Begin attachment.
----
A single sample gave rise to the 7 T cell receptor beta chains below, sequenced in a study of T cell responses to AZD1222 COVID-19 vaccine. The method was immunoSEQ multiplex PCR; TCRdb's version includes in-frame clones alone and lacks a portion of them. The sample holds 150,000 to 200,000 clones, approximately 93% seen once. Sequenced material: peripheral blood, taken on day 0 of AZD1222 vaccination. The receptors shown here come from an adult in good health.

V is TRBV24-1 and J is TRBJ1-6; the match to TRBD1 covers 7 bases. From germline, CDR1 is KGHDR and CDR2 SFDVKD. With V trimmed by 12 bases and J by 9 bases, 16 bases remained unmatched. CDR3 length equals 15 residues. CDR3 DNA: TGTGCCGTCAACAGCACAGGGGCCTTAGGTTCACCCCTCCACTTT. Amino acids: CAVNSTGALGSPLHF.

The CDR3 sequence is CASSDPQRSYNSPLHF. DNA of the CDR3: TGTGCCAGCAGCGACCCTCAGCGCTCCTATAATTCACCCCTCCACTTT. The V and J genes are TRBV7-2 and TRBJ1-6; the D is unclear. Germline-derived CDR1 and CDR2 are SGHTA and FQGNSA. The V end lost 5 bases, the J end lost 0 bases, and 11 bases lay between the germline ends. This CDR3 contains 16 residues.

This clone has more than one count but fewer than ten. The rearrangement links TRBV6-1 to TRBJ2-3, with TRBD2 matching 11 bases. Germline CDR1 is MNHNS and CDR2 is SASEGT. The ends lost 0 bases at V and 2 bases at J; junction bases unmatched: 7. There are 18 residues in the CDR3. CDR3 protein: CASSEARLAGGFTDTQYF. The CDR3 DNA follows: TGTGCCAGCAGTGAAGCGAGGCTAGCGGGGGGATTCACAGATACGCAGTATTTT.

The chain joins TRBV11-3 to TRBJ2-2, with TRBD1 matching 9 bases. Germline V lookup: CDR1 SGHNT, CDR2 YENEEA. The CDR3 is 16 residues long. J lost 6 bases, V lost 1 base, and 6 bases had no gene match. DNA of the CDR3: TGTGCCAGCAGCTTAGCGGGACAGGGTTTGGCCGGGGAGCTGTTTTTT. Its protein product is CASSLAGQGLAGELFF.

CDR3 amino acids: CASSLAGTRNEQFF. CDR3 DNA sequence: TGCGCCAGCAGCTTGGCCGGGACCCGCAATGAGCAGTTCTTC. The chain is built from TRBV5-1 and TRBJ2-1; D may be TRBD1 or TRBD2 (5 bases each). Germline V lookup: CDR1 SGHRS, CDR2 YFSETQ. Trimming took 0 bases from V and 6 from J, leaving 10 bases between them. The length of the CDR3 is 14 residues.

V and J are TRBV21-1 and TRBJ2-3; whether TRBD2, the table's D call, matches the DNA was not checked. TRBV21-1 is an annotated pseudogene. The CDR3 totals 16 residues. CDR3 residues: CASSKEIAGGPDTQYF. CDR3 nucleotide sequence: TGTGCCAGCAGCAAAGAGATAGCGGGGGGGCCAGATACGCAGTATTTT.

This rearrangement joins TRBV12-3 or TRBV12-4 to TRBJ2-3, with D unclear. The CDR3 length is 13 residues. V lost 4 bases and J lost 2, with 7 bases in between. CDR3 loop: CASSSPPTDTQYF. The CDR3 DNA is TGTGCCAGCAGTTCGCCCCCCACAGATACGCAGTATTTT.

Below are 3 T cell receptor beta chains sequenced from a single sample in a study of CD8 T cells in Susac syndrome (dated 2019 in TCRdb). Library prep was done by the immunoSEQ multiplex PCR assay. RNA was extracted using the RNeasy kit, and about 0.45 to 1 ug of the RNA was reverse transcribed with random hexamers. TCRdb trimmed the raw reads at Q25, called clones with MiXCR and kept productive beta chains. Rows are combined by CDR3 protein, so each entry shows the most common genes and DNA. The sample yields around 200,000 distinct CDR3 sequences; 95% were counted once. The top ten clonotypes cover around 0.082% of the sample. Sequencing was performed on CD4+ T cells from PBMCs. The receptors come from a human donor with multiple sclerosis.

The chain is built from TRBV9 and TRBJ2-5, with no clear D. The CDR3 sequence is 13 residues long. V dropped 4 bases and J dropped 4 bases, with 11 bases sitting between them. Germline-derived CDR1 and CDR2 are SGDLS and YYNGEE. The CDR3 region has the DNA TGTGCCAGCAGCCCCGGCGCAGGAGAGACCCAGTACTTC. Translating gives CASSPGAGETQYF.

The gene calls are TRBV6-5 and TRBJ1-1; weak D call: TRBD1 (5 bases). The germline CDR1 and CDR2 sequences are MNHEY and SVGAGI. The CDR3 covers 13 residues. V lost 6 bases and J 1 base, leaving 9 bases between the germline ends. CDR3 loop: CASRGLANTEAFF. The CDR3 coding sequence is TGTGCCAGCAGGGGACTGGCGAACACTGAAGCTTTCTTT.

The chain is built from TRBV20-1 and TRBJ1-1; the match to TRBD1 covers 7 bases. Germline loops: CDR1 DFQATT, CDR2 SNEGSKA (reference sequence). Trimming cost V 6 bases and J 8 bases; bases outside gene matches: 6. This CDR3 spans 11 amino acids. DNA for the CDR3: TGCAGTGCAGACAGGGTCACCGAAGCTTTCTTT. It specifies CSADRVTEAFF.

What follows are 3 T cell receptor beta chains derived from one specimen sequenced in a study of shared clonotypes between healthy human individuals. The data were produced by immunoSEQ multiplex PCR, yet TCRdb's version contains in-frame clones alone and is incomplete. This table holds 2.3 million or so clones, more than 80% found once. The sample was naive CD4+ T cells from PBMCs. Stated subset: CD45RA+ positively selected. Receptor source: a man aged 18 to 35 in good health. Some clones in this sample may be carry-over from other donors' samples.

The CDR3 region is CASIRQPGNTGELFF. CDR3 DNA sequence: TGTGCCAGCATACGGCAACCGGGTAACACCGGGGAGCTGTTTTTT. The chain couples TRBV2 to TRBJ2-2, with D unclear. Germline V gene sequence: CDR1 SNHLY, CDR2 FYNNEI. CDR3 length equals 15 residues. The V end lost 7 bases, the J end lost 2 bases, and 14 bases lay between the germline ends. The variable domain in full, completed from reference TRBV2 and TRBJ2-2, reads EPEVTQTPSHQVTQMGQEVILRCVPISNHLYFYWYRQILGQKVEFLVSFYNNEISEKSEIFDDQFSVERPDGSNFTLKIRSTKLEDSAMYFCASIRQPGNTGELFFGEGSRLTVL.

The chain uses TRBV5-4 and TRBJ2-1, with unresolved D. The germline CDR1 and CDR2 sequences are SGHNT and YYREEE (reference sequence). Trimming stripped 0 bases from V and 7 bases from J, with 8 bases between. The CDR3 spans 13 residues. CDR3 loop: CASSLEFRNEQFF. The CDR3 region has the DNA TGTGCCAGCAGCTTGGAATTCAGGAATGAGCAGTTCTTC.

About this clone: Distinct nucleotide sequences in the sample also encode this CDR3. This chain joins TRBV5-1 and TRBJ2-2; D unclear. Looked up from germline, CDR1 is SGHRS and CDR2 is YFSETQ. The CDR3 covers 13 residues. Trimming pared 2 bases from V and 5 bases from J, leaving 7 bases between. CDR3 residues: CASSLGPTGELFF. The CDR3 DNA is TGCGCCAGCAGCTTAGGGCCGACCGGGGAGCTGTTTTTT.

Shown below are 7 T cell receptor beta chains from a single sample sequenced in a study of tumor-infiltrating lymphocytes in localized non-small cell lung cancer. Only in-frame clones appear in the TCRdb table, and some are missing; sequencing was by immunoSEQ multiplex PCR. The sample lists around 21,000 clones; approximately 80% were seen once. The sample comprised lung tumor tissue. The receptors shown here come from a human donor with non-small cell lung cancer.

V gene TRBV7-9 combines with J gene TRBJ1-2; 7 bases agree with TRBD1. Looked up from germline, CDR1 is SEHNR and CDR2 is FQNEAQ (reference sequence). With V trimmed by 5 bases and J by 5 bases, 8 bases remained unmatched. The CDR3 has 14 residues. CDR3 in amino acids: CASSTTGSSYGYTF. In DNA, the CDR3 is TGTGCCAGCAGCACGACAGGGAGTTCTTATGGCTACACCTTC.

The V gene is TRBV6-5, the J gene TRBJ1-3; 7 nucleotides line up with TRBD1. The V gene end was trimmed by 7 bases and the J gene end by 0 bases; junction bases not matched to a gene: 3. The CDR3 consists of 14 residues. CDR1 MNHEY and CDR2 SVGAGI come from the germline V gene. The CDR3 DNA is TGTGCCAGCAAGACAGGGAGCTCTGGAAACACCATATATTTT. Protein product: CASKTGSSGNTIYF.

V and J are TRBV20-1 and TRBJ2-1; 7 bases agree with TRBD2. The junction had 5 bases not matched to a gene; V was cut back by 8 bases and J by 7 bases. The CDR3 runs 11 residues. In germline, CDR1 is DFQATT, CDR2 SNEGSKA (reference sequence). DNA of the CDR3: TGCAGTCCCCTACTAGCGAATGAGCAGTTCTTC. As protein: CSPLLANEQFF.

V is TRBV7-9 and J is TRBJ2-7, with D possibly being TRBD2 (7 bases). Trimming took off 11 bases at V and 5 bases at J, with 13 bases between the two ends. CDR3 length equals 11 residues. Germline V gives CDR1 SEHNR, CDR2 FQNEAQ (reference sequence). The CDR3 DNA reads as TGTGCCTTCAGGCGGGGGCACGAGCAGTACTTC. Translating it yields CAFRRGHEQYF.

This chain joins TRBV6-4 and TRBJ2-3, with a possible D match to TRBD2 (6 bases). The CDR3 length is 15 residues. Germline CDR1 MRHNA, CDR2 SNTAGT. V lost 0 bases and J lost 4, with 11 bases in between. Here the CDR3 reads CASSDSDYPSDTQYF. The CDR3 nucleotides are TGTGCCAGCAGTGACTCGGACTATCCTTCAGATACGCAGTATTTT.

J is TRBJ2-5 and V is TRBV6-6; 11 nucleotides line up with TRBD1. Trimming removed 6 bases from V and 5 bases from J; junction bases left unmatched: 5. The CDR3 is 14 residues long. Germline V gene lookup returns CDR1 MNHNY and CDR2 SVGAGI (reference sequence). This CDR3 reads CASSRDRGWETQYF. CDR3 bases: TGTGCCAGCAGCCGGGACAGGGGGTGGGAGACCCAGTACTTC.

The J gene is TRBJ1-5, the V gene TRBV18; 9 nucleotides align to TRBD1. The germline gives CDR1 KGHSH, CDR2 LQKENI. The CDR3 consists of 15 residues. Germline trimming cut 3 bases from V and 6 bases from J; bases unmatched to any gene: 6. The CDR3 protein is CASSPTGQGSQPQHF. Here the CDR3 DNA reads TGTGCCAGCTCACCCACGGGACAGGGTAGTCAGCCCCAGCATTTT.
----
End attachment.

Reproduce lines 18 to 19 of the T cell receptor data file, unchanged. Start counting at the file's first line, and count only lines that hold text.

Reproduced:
V gene TRBV7-9 combines with J gene TRBJ1-2; 7 bases agree with TRBD1. Looked up from germline, CDR1 is SEHNR and CDR2 is FQNEAQ (reference sequence). With V trimmed by 5 bases and J by 5 bases, 8 bases remained unmatched. The CDR3 has 14 residues. CDR3 in amino acids: CASSTTGSSYGYTF. In DNA, the CDR3 is TGTGCCAGCAGCACGACAGGGAGTTCTTATGGCTACACCTTC.

The V gene is TRBV6-5, the J gene TRBJ1-3; 7 nucleotides line up with TRBD1. The V gene end was trimmed by 7 bases and the J gene end by 0 bases; junction bases not matched to a gene: 3. The CDR3 consists of 14 residues. CDR1 MNHEY and CDR2 SVGAGI come from the germline V gene. The CDR3 DNA is TGTGCCAGCAAGACAGGGAGCTCTGGAAACACCATATATTTT. Protein product: CASKTGSSGNTIYF.